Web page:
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Through war and peace, the bands—complete with Eastman alumni—play on

November 10, 2021
Clockwise from top left: Megan Sesma ’02, ’02E, US Coast Guard Band; Kenneth Megan ’73E, US Coast Guard Band; Rachel Perry ’13E (MM), US Marine Band; Matthew Harding ’96E, US Marine Band; Arianna (Beyer) Hammond '17E, US Navy Band; Eastman alumni members of the US Marine Band performing at the January 20, 2017 Presidential Inauguration (from left: David Murray ’96E (MM), Rachel Perry ’13E (MM), Thomas Maloy ’89E, Matthew Harding ’96E, Glenn Paulson ’89E, Trevor Mowry ’11E, Michelle Urzynicok ’94, Steven Owen ’97E (MM ), ’00E (DMA), Lucia Disano ’11E, William Bernier ’89E, and Michael Mergen ’98E (MM); Lewis Buckley ’69E, US Coast Guard Band; and Donald Stauffer ’41E, ’42E (MM), with President John F. Kennedy, US Coast Guard Band. (US Coast Guard Band: Sesma, Megan, Buckley; US Marine Band: Perry, Harding; US Navy Band: Beyer; Eastman School of Music: Inauguration; NH 1234 courtesy of the Naval History & Heritage Command: Stauffer)

On Veterans Day, we honor those who serve their country, including Eastman School of Music alumni who have played in US military ensembles through the decades.

Rachel Perry ’13E (MM) had long been interested in playing for a US military band. So when a saxophone vacancy was posted online the summer before she graduated from the University of Rochester’s Eastman School of Music, she jumped at the chance.

“I spent several months preparing for the audition, which is much like that of a major symphony orchestra,” says Perry, an Otselic, New York, native who graduated from the Eastman School with a master’s degree in music performance and literature. “After being selected, I worked with a recruiter to enlist in the Marine Corps and reported directly to Washington, DC, to begin my job duties.”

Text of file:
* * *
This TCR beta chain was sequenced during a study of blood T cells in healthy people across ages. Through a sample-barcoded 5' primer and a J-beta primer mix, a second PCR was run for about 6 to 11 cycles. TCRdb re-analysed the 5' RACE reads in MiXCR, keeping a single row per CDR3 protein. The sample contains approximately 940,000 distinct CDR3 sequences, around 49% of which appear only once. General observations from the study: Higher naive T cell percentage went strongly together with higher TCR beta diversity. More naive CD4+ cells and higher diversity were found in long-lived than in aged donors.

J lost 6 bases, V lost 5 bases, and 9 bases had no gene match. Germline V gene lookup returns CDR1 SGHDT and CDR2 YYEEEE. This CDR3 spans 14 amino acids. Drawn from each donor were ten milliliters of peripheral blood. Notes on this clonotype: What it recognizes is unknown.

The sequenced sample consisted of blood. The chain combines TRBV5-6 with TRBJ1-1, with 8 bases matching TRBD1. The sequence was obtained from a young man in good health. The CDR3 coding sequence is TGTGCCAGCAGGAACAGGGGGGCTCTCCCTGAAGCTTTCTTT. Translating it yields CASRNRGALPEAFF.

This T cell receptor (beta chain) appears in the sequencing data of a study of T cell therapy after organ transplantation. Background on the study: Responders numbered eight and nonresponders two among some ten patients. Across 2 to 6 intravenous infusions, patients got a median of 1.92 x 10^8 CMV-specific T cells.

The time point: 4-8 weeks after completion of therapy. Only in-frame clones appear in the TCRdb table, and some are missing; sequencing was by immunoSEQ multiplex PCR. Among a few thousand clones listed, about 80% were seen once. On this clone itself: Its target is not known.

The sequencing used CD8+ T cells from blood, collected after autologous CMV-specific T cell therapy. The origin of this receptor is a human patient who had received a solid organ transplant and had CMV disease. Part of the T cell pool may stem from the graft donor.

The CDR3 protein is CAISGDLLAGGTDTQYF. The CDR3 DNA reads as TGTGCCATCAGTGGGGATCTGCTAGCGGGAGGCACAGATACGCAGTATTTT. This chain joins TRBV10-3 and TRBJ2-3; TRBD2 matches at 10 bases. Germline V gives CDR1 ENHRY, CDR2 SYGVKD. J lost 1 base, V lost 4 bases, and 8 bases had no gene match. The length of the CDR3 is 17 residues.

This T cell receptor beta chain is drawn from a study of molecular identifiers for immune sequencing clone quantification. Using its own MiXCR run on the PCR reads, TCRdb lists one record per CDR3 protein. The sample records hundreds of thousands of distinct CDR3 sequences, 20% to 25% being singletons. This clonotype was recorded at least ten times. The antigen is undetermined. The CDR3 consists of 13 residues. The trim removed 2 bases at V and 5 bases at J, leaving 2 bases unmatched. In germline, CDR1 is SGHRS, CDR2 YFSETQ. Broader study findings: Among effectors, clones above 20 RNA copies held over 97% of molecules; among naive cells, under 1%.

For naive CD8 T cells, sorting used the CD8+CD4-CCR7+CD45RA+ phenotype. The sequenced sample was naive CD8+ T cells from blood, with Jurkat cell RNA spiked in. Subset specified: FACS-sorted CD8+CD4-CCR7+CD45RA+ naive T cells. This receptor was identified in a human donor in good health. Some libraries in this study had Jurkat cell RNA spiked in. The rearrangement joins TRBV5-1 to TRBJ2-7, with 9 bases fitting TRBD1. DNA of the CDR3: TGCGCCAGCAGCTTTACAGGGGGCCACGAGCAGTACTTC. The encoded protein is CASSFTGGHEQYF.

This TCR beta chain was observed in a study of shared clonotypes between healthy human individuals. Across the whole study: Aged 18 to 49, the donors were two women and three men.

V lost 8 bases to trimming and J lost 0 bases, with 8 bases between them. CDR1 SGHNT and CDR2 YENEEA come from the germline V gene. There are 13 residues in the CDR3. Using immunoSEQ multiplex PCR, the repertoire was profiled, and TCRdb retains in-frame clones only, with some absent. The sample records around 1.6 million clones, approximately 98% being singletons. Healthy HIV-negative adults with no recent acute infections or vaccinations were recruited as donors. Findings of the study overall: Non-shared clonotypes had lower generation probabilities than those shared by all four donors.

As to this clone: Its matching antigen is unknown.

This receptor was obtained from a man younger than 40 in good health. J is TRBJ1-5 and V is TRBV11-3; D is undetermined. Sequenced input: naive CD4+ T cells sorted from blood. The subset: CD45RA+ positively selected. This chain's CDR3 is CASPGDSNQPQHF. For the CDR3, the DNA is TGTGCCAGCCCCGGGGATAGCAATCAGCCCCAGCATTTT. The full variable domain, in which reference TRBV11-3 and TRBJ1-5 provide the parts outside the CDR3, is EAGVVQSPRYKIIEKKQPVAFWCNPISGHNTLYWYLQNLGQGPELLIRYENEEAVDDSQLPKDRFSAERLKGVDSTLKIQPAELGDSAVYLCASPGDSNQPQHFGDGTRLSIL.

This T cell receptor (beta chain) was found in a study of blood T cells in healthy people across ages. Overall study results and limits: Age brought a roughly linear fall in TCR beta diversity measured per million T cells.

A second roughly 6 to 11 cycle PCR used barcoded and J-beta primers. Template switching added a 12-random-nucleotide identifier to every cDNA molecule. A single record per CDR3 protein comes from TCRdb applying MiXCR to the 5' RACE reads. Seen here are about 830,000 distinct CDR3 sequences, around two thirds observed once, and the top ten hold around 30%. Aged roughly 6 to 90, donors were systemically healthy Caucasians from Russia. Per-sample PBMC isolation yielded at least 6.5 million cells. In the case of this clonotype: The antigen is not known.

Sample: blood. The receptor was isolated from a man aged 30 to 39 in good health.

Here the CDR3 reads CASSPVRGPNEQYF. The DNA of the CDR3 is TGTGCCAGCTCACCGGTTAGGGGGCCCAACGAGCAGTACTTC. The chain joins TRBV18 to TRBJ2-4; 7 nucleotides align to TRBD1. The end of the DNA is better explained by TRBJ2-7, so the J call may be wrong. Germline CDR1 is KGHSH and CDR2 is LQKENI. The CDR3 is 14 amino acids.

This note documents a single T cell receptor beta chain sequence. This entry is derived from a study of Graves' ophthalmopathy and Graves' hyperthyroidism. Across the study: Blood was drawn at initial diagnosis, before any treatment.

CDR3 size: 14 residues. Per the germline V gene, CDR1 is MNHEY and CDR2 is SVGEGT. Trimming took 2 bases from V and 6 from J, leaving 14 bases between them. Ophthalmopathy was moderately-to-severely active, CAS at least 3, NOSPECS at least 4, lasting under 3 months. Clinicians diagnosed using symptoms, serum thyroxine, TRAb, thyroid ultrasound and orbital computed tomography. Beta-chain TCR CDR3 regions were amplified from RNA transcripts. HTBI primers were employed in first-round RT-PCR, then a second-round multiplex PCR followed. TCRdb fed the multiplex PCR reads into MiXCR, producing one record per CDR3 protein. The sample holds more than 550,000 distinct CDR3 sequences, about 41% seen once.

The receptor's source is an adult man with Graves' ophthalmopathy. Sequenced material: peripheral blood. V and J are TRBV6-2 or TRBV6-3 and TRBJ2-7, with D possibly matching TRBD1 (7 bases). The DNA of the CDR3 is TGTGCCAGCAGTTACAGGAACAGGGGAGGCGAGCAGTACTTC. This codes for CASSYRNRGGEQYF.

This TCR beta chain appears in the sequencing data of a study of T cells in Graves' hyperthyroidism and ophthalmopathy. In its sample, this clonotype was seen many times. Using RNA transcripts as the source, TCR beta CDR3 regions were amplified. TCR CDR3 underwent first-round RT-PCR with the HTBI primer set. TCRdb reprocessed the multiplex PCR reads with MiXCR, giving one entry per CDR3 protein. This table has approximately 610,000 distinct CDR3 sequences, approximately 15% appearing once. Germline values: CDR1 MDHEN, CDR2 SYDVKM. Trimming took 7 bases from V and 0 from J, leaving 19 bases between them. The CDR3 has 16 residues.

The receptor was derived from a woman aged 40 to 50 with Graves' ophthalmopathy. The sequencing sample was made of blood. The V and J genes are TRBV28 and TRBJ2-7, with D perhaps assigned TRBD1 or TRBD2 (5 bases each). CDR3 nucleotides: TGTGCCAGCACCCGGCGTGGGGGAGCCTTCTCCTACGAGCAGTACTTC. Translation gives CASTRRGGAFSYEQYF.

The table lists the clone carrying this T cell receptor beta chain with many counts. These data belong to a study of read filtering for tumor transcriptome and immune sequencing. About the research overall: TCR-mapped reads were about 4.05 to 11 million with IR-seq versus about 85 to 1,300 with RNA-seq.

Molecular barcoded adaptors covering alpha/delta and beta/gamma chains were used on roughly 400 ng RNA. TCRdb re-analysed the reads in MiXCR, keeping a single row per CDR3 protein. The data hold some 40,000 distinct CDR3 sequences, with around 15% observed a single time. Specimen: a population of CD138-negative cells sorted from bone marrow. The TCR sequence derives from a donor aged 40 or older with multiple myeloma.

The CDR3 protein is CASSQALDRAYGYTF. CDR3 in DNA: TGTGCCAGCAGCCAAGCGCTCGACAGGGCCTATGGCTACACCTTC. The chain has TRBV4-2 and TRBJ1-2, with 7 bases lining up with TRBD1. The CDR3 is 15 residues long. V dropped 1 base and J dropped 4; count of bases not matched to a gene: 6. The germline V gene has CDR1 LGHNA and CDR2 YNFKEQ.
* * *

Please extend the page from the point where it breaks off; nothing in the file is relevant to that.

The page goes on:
Since 2014, Perry has been part of the US Marine Band, a 223-year-old ensemble known as “The President’s Own” whose mission is to provide music for the president of the United States and the commandant of the Marine Corps. The band performs regularly at the White House as well as during military funerals at Arlington National Cemetery, heads of state visits, patriotic openers, public events, and Friday evening parades at Marine Barracks Washington. The band also goes on a month-long concert tour every October.

“It’s not a typical 9-to-5 job,” says Perry, who performed at the past two presidential inaugurations alongside fellow Eastman alumni.

Perry playing saxophone as soloist with Marine Band.
Watch and listen to US Marine Band saxophonist Rachel Perry ’13E (MM) perform as soloist at John Phillip Sousa Hall at Marine Barracks, Washington, DC.

Perry isn’t solely a musician. Like all military band personnel, past and present, she is also a member of the country’s armed forces. Her rank is staff sergeant.

US military bands include musical ensembles maintained by the Army, Air Force, Marine Corps, Navy, and Coast Guard. The bands perform for their service branch, the public, dignitaries, as well as at military funerals. Except for the US Marine Band, which formed in 1798, all of America’s military bands are less than 100 years old. In that time, through war and peace, they have comforted, entertained, and energized people across the globe.

For the bands’ members, the initial enlistment is for four years, after which they can choose reenlistments of varying lengths.

Since the Eastman School’s founding in 1921, its alumni have regularly served in those bands and performed at some of the country’s most historic events. Today, you’ll find Eastman alumni among the ranks of each military band.

“One of the best things about being a musician in ‘The President’s Own’ is the unique way in which I get to use my education and experience as a professional musician to serve my country and the Marine Corps,” Perry says. “Nothing evokes the patriotic spirit quite like hearing a military band play Stars and Stripes Forever or The Star-Spangled Banner.”

Each year, we salute members of the University community who have served in the armed forces. With Eastman marking its centennial, here’s a special look back at select alumni from the school who used their musical talents in service to their country.

Donald Stauffer ’41E, ’42E (MM)

Stauffer yearbook headshot side-by-side with image of Stauffer with JFK.

Stauffer as a senior at Eastman (University Archives); and as director of the Navy Band, escorting President Kennedy through lines of band members at a 1962 event (NH 1234 courtesy of the Naval History & Heritage Command).

Stauffer joined the US Navy Band in 1942 as a double bassist and tuba player after earning his master’s at Eastman. He served as the third conductor from 1960 to 1964, and was promoted to chief conductor in 1968, a position he held until his retirement in 1973. Stauffer was instrumental in recruiting the band’s first female player-vocalist—Evangeline Bailey—in 1972.

Paul Burgett ’68E, ’72E (MA), ’76E (PhD)